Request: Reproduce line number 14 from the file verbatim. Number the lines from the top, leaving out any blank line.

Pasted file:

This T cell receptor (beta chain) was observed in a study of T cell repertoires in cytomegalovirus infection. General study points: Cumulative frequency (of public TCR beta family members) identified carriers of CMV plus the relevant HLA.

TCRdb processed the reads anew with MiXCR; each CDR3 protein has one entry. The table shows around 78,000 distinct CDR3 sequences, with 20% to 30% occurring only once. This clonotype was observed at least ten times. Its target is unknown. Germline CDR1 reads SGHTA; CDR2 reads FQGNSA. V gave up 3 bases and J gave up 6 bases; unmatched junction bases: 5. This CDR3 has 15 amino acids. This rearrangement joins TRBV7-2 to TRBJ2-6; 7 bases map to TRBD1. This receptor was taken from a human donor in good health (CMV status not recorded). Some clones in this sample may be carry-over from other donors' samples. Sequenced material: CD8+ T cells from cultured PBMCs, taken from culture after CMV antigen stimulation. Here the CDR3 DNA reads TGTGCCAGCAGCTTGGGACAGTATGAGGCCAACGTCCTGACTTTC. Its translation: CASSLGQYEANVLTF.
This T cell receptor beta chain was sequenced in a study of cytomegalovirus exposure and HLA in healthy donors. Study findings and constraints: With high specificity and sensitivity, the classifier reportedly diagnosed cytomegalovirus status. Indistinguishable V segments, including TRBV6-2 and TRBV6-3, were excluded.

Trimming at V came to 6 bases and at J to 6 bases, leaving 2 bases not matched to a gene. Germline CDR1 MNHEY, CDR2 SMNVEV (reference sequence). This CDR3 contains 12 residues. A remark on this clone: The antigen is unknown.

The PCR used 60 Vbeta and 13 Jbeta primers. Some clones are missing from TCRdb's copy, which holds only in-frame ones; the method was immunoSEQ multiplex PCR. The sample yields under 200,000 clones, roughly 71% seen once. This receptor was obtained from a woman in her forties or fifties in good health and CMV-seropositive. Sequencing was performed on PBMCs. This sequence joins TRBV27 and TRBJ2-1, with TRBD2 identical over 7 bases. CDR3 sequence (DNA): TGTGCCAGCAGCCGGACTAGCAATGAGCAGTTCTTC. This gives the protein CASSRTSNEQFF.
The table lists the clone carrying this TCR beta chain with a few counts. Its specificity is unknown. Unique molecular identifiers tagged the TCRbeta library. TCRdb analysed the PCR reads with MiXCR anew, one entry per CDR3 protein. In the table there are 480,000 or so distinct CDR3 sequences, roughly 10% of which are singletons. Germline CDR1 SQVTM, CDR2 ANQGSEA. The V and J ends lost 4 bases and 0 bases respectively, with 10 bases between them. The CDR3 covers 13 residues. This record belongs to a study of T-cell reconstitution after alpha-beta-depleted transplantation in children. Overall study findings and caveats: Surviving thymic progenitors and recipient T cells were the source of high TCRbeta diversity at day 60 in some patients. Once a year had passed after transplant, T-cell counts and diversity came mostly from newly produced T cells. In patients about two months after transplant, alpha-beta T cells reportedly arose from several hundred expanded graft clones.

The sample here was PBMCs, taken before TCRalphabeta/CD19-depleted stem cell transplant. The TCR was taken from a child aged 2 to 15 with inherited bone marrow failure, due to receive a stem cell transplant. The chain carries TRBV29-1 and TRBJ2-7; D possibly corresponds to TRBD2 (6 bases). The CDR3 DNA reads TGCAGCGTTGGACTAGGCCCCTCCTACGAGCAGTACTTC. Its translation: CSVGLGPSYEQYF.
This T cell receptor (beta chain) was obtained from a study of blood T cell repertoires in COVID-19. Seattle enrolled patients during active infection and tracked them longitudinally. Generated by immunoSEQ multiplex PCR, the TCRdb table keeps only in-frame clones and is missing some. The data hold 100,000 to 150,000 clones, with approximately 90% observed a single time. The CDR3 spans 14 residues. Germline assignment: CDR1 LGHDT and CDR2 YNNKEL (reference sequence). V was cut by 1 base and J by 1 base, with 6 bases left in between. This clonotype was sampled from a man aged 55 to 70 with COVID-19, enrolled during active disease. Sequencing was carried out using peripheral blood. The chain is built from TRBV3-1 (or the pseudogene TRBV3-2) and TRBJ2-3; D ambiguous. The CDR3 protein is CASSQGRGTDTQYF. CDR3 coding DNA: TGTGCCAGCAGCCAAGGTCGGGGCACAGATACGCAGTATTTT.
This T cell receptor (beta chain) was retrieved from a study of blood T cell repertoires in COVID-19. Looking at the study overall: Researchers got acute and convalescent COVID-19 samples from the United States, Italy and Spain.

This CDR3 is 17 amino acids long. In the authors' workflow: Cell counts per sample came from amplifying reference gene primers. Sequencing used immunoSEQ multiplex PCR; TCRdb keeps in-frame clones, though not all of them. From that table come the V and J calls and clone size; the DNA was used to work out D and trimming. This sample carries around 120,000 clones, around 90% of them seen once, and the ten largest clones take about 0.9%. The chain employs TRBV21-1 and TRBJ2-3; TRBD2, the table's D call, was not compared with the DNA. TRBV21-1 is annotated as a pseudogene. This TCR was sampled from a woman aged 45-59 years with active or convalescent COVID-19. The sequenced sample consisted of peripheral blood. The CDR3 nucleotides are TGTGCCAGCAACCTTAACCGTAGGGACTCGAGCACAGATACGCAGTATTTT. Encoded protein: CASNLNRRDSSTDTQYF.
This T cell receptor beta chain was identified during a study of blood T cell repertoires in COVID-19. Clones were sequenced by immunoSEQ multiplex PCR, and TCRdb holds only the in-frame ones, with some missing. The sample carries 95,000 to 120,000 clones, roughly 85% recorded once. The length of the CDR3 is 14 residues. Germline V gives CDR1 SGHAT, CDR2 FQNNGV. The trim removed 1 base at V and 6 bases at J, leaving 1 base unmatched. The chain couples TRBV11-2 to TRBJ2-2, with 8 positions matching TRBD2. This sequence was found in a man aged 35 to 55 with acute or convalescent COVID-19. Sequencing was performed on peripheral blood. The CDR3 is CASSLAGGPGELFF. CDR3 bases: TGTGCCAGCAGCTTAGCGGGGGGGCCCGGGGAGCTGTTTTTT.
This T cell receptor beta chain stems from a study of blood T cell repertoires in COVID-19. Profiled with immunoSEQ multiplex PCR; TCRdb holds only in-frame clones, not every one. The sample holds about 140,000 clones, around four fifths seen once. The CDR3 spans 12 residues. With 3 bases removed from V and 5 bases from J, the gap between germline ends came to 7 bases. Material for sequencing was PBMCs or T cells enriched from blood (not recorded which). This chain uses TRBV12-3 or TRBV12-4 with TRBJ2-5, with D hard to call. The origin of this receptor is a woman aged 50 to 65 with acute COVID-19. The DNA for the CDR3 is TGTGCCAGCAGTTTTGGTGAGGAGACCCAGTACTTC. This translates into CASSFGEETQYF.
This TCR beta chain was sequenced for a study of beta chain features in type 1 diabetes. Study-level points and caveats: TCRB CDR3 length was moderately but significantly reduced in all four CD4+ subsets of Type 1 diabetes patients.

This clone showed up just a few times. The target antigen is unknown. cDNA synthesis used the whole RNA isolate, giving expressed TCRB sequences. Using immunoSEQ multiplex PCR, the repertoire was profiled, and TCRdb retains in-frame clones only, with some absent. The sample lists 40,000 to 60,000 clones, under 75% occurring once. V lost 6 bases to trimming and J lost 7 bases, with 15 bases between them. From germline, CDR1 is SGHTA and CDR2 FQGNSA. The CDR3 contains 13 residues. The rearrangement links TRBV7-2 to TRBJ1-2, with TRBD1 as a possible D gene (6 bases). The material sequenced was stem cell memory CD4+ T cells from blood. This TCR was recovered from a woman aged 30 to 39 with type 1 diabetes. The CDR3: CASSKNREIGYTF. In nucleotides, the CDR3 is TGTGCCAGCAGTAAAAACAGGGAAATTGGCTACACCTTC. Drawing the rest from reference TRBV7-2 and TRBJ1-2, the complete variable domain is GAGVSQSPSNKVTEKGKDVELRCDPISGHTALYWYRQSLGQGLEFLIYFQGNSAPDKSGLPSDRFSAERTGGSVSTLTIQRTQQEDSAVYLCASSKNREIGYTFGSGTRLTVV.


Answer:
This clone showed up just a few times. The target antigen is unknown. cDNA synthesis used the whole RNA isolate, giving expressed TCRB sequences. Using immunoSEQ multiplex PCR, the repertoire was profiled, and TCRdb retains in-frame clones only, with some absent. The sample lists 40,000 to 60,000 clones, under 75% occurring once. V lost 6 bases to trimming and J lost 7 bases, with 15 bases between them. From germline, CDR1 is SGHTA and CDR2 FQGNSA. The CDR3 contains 13 residues. The rearrangement links TRBV7-2 to TRBJ1-2, with TRBD1 as a possible D gene (6 bases). The material sequenced was stem cell memory CD4+ T cells from blood. This TCR was recovered from a woman aged 30 to 39 with type 1 diabetes. The CDR3: CASSKNREIGYTF. In nucleotides, the CDR3 is TGTGCCAGCAGTAAAAACAGGGAAATTGGCTACACCTTC. Drawing the rest from reference TRBV7-2 and TRBJ1-2, the complete variable domain is GAGVSQSPSNKVTEKGKDVELRCDPISGHTALYWYRQSLGQGLEFLIYFQGNSAPDKSGLPSDRFSAERTGGSVSTLTIQRTQQEDSAVYLCASSKNREIGYTFGSGTRLTVV.